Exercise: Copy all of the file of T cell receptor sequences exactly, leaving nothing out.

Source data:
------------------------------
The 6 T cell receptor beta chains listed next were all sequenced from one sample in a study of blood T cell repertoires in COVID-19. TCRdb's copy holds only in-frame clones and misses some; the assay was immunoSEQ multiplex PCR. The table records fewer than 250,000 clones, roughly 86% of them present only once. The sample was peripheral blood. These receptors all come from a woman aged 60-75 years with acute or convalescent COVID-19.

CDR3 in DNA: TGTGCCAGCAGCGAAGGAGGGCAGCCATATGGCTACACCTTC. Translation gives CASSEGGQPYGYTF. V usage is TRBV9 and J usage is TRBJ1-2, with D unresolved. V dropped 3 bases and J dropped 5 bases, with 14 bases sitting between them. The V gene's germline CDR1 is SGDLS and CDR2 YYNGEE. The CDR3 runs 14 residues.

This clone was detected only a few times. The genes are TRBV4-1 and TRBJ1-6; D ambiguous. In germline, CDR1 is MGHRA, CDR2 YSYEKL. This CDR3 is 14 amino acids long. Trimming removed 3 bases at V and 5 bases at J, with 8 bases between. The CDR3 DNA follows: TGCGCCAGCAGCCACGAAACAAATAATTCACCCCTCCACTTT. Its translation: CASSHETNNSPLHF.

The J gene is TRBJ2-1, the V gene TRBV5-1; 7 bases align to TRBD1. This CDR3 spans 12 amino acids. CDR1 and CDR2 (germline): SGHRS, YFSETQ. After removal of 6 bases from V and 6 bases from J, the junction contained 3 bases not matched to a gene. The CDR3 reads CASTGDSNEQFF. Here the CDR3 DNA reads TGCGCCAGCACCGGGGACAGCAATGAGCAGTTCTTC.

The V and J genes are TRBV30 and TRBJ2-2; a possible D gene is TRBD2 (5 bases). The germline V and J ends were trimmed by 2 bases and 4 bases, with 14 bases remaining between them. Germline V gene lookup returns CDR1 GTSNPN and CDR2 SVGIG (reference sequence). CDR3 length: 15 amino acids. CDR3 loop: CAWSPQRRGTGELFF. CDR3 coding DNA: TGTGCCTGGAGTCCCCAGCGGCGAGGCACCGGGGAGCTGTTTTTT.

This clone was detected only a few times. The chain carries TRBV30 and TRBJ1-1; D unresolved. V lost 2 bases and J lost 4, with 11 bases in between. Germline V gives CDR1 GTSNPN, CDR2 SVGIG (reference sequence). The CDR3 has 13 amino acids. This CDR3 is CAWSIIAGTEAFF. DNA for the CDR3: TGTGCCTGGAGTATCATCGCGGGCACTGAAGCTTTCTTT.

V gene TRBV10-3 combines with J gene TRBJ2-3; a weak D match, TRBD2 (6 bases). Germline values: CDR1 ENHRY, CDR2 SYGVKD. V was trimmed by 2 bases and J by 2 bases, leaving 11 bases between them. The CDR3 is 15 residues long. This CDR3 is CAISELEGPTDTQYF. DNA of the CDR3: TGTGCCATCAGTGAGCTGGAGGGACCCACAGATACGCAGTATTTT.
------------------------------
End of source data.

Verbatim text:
The 6 T cell receptor beta chains listed next were all sequenced from one sample in a study of blood T cell repertoires in COVID-19. TCRdb's copy holds only in-frame clones and misses some; the assay was immunoSEQ multiplex PCR. The table records fewer than 250,000 clones, roughly 86% of them present only once. The sample was peripheral blood. These receptors all come from a woman aged 60-75 years with acute or convalescent COVID-19.

CDR3 in DNA: TGTGCCAGCAGCGAAGGAGGGCAGCCATATGGCTACACCTTC. Translation gives CASSEGGQPYGYTF. V usage is TRBV9 and J usage is TRBJ1-2, with D unresolved. V dropped 3 bases and J dropped 5 bases, with 14 bases sitting between them. The V gene's germline CDR1 is SGDLS and CDR2 YYNGEE. The CDR3 runs 14 residues.

This clone was detected only a few times. The genes are TRBV4-1 and TRBJ1-6; D ambiguous. In germline, CDR1 is MGHRA, CDR2 YSYEKL. This CDR3 is 14 amino acids long. Trimming removed 3 bases at V and 5 bases at J, with 8 bases between. The CDR3 DNA follows: TGCGCCAGCAGCCACGAAACAAATAATTCACCCCTCCACTTT. Its translation: CASSHETNNSPLHF.

The J gene is TRBJ2-1, the V gene TRBV5-1; 7 bases align to TRBD1. This CDR3 spans 12 amino acids. CDR1 and CDR2 (germline): SGHRS, YFSETQ. After removal of 6 bases from V and 6 bases from J, the junction contained 3 bases not matched to a gene. The CDR3 reads CASTGDSNEQFF. Here the CDR3 DNA reads TGCGCCAGCACCGGGGACAGCAATGAGCAGTTCTTC.

The V and J genes are TRBV30 and TRBJ2-2; a possible D gene is TRBD2 (5 bases). The germline V and J ends were trimmed by 2 bases and 4 bases, with 14 bases remaining between them. Germline V gene lookup returns CDR1 GTSNPN and CDR2 SVGIG (reference sequence). CDR3 length: 15 amino acids. CDR3 loop: CAWSPQRRGTGELFF. CDR3 coding DNA: TGTGCCTGGAGTCCCCAGCGGCGAGGCACCGGGGAGCTGTTTTTT.

This clone was detected only a few times. The chain carries TRBV30 and TRBJ1-1; D unresolved. V lost 2 bases and J lost 4, with 11 bases in between. Germline V gives CDR1 GTSNPN, CDR2 SVGIG (reference sequence). The CDR3 has 13 amino acids. This CDR3 is CAWSIIAGTEAFF. DNA for the CDR3: TGTGCCTGGAGTATCATCGCGGGCACTGAAGCTTTCTTT.

V gene TRBV10-3 combines with J gene TRBJ2-3; a weak D match, TRBD2 (6 bases). Germline values: CDR1 ENHRY, CDR2 SYGVKD. V was trimmed by 2 bases and J by 2 bases, leaving 11 bases between them. The CDR3 is 15 residues long. This CDR3 is CAISELEGPTDTQYF. DNA of the CDR3: TGTGCCATCAGTGAGCTGGAGGGACCCACAGATACGCAGTATTTT.